• Data Auditing Concerns – You are responsible for the data delivered by the home test. This data may need to be properly managed so that it can be audited by environmental bodies and agencies. Failure to do so may result in a fine or penalty.

Advantages of Lab Water Analysis

Lab water analysis offers its own set of benefits:

  • Provides Data Across a Range of Different Fields – Laboratory analysis tends to be more detailed and more comprehensive than home testing. This means the insight delivered may be more suitable for businesses and industrial facilities.
  • Accuracy Is Guaranteed by the Lab Team – Lab testing removes the responsibility of the facility owner or the consumer themselves. The lab assumes responsibility for the accuracy of the results.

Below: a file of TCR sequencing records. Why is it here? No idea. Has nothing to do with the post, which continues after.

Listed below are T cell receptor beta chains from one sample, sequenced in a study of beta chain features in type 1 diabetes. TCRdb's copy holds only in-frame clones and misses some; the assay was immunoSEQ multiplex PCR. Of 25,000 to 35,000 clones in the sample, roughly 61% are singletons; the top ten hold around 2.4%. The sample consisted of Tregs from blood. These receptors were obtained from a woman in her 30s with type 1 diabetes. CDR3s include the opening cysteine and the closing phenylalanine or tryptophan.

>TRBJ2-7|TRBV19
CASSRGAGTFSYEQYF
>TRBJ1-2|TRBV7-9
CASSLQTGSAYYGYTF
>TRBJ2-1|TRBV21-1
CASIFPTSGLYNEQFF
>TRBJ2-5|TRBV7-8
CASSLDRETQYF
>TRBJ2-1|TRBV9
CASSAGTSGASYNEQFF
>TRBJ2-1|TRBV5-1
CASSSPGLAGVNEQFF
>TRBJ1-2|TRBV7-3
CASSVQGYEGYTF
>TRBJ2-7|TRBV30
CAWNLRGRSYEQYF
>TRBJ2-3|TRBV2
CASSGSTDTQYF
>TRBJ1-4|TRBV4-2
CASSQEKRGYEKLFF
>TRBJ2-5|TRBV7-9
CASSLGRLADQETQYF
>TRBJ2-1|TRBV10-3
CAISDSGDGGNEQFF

• Testing and Analysis Is Handled Externally – While home testing kits are easy to use, there is always the possibility of human error. Lab testing reduces this risk, as analysis is carried out by highly trained experts.
  • Regulatory Bodies May Prefer Lab Analysis – Generally, regulatory bodies prefer lab analysis because there is less risk and fewer opportunities for error. This is why you may still have to use a laboratory even if you have already carried out a home test.
  • Data Can Be Managed and Audited – Laboratory test results may provide data that is easier to store and manage than home test results. This may also be provided in an easily auditable format.

Disadvantages of Lab Water Analysis

There are disadvantages to lab analysis too.